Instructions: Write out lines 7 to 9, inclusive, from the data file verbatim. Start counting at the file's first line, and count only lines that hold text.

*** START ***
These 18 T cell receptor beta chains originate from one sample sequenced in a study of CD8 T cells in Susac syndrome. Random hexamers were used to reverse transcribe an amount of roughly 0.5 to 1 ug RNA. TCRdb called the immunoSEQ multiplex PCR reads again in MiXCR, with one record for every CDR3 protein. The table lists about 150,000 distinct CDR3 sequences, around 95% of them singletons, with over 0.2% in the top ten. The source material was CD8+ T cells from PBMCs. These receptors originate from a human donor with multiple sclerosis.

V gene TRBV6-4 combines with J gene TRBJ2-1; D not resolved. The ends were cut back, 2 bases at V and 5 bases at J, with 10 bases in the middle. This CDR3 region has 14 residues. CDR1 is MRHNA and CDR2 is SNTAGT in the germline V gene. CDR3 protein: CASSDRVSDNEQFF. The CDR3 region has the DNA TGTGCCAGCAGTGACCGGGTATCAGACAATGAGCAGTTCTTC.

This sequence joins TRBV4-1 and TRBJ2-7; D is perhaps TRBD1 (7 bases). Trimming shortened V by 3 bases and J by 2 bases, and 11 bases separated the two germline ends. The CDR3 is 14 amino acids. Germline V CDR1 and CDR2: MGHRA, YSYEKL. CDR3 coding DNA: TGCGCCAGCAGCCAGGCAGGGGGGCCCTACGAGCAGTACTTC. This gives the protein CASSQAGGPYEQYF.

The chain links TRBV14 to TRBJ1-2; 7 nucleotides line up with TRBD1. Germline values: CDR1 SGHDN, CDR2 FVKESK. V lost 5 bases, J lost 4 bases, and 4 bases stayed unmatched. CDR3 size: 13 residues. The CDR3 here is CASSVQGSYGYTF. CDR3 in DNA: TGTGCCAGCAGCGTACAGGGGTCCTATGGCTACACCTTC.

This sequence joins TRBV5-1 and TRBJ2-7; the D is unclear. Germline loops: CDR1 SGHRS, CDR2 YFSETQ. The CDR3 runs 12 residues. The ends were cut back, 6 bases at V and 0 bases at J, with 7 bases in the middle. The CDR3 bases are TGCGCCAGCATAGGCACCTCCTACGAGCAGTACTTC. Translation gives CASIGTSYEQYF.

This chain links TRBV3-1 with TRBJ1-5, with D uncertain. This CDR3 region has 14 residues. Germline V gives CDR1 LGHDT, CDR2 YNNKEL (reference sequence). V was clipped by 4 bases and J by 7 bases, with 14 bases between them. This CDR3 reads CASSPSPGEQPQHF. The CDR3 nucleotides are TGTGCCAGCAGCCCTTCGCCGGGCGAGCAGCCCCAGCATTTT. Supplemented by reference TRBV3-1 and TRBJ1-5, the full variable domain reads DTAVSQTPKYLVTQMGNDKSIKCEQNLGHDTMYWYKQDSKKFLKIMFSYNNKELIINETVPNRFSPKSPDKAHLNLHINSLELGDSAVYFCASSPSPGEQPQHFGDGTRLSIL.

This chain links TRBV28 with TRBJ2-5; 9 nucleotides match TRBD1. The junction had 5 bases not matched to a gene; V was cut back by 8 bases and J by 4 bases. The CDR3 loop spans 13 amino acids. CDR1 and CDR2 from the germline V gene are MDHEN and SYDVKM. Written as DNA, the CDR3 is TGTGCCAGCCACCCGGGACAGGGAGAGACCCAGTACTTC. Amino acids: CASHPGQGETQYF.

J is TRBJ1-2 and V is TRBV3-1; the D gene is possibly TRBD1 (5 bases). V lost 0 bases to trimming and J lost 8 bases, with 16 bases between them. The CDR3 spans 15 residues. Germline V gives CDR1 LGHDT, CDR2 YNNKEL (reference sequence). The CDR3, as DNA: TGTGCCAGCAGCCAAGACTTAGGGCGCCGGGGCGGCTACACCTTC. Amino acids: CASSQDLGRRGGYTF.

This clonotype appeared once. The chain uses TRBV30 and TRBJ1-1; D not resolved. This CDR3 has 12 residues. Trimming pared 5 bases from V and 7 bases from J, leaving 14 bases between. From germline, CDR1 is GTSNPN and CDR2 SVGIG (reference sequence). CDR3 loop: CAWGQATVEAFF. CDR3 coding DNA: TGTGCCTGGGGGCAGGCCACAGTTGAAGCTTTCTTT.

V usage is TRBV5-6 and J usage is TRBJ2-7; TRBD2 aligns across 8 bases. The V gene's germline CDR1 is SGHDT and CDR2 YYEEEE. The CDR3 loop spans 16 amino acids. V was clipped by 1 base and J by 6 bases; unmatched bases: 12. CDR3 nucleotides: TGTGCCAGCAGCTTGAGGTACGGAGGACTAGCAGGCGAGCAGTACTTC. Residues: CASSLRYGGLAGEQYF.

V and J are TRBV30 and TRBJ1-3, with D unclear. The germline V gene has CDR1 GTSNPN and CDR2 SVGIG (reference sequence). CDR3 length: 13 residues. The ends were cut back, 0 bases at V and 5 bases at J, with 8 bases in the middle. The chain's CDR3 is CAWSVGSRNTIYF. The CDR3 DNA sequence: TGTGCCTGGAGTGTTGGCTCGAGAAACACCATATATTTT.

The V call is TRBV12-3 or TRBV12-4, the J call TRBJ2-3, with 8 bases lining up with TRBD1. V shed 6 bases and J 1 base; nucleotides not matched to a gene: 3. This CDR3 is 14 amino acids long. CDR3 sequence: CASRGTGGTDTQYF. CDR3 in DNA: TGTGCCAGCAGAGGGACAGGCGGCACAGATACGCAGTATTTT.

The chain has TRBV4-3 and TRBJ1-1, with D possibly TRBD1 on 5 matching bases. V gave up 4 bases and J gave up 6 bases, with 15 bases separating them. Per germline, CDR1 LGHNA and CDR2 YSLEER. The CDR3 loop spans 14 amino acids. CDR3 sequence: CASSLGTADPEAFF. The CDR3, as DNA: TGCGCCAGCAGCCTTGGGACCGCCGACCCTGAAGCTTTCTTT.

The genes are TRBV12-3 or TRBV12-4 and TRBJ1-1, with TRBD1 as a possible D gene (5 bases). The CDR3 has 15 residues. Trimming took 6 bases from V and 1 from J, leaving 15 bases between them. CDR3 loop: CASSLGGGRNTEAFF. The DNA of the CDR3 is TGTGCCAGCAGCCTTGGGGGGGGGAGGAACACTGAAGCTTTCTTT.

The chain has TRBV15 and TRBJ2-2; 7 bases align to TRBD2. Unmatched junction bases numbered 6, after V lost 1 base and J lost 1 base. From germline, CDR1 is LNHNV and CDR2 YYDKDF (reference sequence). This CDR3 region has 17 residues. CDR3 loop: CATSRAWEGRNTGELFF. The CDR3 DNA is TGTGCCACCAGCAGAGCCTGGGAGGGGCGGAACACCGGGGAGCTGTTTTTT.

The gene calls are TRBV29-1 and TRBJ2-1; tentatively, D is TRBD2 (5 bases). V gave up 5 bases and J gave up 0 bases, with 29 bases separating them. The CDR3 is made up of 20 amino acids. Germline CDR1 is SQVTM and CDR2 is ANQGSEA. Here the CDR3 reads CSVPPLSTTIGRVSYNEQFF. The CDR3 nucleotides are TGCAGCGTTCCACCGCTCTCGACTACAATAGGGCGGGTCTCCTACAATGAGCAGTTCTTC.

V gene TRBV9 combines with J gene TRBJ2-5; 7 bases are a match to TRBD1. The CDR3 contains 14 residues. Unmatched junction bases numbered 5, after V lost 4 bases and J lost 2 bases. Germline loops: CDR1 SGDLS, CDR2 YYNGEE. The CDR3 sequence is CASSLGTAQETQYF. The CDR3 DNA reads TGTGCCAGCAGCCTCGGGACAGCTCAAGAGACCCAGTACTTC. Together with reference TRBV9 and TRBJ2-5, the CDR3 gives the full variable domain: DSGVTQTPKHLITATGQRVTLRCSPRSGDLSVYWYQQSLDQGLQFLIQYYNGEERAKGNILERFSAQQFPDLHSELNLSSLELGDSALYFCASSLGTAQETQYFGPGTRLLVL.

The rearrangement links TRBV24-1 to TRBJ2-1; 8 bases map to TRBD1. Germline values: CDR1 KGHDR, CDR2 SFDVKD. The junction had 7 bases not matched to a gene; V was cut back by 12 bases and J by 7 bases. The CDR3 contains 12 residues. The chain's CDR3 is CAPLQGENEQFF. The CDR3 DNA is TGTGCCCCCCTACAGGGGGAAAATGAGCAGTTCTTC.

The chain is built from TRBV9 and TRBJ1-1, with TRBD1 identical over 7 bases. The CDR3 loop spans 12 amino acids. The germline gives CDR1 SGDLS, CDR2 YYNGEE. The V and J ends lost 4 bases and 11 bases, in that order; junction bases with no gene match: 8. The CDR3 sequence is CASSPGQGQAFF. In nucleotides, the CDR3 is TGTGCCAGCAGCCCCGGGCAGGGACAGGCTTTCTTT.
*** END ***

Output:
This chain links TRBV28 with TRBJ2-5; 9 nucleotides match TRBD1. The junction had 5 bases not matched to a gene; V was cut back by 8 bases and J by 4 bases. The CDR3 loop spans 13 amino acids. CDR1 and CDR2 from the germline V gene are MDHEN and SYDVKM. Written as DNA, the CDR3 is TGTGCCAGCCACCCGGGACAGGGAGAGACCCAGTACTTC. Amino acids: CASHPGQGETQYF.

J is TRBJ1-2 and V is TRBV3-1; the D gene is possibly TRBD1 (5 bases). V lost 0 bases to trimming and J lost 8 bases, with 16 bases between them. The CDR3 spans 15 residues. Germline V gives CDR1 LGHDT, CDR2 YNNKEL (reference sequence). The CDR3, as DNA: TGTGCCAGCAGCCAAGACTTAGGGCGCCGGGGCGGCTACACCTTC. Amino acids: CASSQDLGRRGGYTF.

This clonotype appeared once. The chain uses TRBV30 and TRBJ1-1; D not resolved. This CDR3 has 12 residues. Trimming pared 5 bases from V and 7 bases from J, leaving 14 bases between. From germline, CDR1 is GTSNPN and CDR2 SVGIG (reference sequence). CDR3 loop: CAWGQATVEAFF. CDR3 coding DNA: TGTGCCTGGGGGCAGGCCACAGTTGAAGCTTTCTTT.